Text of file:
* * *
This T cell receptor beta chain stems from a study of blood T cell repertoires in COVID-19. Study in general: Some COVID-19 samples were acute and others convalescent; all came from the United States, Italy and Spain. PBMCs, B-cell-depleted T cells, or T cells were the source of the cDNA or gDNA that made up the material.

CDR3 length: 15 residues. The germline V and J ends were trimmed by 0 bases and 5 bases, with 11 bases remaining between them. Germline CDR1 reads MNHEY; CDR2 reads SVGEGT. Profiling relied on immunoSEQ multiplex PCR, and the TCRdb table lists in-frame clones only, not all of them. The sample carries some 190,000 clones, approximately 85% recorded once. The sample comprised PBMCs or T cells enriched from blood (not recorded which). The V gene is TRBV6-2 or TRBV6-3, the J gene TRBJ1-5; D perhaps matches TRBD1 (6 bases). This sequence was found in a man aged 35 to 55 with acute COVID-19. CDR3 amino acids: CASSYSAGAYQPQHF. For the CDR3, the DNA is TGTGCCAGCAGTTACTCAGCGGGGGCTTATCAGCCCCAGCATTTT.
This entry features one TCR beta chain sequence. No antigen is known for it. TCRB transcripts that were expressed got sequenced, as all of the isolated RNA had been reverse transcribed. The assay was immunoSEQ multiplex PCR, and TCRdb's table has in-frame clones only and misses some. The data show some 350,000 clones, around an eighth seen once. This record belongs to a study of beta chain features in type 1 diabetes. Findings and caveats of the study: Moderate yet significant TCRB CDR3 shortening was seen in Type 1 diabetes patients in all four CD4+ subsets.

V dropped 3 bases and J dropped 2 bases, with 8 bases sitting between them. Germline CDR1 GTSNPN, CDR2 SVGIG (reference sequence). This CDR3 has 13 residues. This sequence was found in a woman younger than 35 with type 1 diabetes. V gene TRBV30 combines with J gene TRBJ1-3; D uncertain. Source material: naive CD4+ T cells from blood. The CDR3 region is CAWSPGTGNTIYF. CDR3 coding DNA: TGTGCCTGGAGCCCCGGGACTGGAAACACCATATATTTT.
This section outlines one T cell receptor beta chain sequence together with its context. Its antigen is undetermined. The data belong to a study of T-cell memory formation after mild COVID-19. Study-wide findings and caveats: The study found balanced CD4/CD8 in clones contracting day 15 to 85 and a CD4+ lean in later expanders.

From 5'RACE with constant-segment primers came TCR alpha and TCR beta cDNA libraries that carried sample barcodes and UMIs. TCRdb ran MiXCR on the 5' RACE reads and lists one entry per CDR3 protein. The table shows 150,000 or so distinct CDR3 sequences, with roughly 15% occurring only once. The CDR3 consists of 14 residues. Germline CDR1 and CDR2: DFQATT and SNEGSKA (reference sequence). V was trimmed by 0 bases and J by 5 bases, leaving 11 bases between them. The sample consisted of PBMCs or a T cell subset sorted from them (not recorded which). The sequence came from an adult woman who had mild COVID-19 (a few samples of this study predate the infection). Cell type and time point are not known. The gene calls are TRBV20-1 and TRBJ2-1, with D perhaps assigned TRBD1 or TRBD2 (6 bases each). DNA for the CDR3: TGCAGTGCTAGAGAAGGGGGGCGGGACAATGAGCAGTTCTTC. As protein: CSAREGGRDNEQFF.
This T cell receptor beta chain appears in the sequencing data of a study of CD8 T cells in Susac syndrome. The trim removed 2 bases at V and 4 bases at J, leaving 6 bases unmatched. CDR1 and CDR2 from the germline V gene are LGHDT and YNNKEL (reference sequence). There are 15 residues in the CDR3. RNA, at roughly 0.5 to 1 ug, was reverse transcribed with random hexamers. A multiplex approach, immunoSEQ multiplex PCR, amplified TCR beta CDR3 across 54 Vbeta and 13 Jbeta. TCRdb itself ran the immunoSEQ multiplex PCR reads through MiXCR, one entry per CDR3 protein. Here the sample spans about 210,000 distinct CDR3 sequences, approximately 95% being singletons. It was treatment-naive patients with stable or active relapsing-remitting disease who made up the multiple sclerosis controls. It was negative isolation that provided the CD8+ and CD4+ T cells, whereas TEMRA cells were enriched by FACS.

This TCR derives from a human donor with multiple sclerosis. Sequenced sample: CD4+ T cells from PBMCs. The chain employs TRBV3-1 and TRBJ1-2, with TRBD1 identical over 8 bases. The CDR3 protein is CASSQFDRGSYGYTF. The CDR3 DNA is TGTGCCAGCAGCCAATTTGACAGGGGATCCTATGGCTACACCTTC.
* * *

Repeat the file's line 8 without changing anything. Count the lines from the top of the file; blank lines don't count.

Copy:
This TCR derives from a human donor with multiple sclerosis. Sequenced sample: CD4+ T cells from PBMCs. The chain employs TRBV3-1 and TRBJ1-2, with TRBD1 identical over 8 bases. The CDR3 protein is CASSQFDRGSYGYTF. The CDR3 DNA is TGTGCCAGCAGCCAATTTGACAGGGGATCCTATGGCTACACCTTC.